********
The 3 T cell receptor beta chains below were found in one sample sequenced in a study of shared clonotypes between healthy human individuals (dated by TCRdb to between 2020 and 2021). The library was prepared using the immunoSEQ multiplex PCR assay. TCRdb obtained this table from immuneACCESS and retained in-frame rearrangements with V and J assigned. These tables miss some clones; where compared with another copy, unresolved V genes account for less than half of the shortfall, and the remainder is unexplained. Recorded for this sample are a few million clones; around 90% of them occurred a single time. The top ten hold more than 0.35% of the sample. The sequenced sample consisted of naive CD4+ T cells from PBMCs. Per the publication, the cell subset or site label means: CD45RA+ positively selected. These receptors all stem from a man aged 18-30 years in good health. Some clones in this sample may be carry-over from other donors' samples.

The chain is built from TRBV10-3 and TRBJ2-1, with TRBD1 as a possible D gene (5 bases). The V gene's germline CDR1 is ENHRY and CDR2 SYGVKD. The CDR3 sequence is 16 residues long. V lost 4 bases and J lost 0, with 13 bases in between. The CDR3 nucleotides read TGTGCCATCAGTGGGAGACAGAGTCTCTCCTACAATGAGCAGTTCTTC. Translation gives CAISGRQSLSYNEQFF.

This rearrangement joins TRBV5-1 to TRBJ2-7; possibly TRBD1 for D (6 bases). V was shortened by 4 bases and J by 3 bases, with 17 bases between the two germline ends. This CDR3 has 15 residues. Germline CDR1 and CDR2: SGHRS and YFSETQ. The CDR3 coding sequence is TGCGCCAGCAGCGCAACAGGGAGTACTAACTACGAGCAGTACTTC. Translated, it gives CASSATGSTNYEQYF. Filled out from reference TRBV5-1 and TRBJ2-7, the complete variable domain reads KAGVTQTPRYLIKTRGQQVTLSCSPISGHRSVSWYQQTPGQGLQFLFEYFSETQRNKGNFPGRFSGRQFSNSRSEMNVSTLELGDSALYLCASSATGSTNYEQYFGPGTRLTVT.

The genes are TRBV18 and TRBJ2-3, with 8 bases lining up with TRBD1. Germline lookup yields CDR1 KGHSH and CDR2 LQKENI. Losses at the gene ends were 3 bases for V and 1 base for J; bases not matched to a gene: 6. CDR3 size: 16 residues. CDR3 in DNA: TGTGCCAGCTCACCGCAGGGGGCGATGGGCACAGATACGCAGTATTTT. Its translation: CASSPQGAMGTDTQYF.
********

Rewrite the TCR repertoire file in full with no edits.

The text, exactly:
The 3 T cell receptor beta chains below were found in one sample sequenced in a study of shared clonotypes between healthy human individuals (dated by TCRdb to between 2020 and 2021). The library was prepared using the immunoSEQ multiplex PCR assay. TCRdb obtained this table from immuneACCESS and retained in-frame rearrangements with V and J assigned. These tables miss some clones; where compared with another copy, unresolved V genes account for less than half of the shortfall, and the remainder is unexplained. Recorded for this sample are a few million clones; around 90% of them occurred a single time. The top ten hold more than 0.35% of the sample. The sequenced sample consisted of naive CD4+ T cells from PBMCs. Per the publication, the cell subset or site label means: CD45RA+ positively selected. These receptors all stem from a man aged 18-30 years in good health. Some clones in this sample may be carry-over from other donors' samples.

The chain is built from TRBV10-3 and TRBJ2-1, with TRBD1 as a possible D gene (5 bases). The V gene's germline CDR1 is ENHRY and CDR2 SYGVKD. The CDR3 sequence is 16 residues long. V lost 4 bases and J lost 0, with 13 bases in between. The CDR3 nucleotides read TGTGCCATCAGTGGGAGACAGAGTCTCTCCTACAATGAGCAGTTCTTC. Translation gives CAISGRQSLSYNEQFF.

This rearrangement joins TRBV5-1 to TRBJ2-7; possibly TRBD1 for D (6 bases). V was shortened by 4 bases and J by 3 bases, with 17 bases between the two germline ends. This CDR3 has 15 residues. Germline CDR1 and CDR2: SGHRS and YFSETQ. The CDR3 coding sequence is TGCGCCAGCAGCGCAACAGGGAGTACTAACTACGAGCAGTACTTC. Translated, it gives CASSATGSTNYEQYF. Filled out from reference TRBV5-1 and TRBJ2-7, the complete variable domain reads KAGVTQTPRYLIKTRGQQVTLSCSPISGHRSVSWYQQTPGQGLQFLFEYFSETQRNKGNFPGRFSGRQFSNSRSEMNVSTLELGDSALYLCASSATGSTNYEQYFGPGTRLTVT.

The genes are TRBV18 and TRBJ2-3, with 8 bases lining up with TRBD1. Germline lookup yields CDR1 KGHSH and CDR2 LQKENI. Losses at the gene ends were 3 bases for V and 1 base for J; bases not matched to a gene: 6. CDR3 size: 16 residues. CDR3 in DNA: TGTGCCAGCTCACCGCAGGGGGCGATGGGCACAGATACGCAGTATTTT. Its translation: CASSPQGAMGTDTQYF.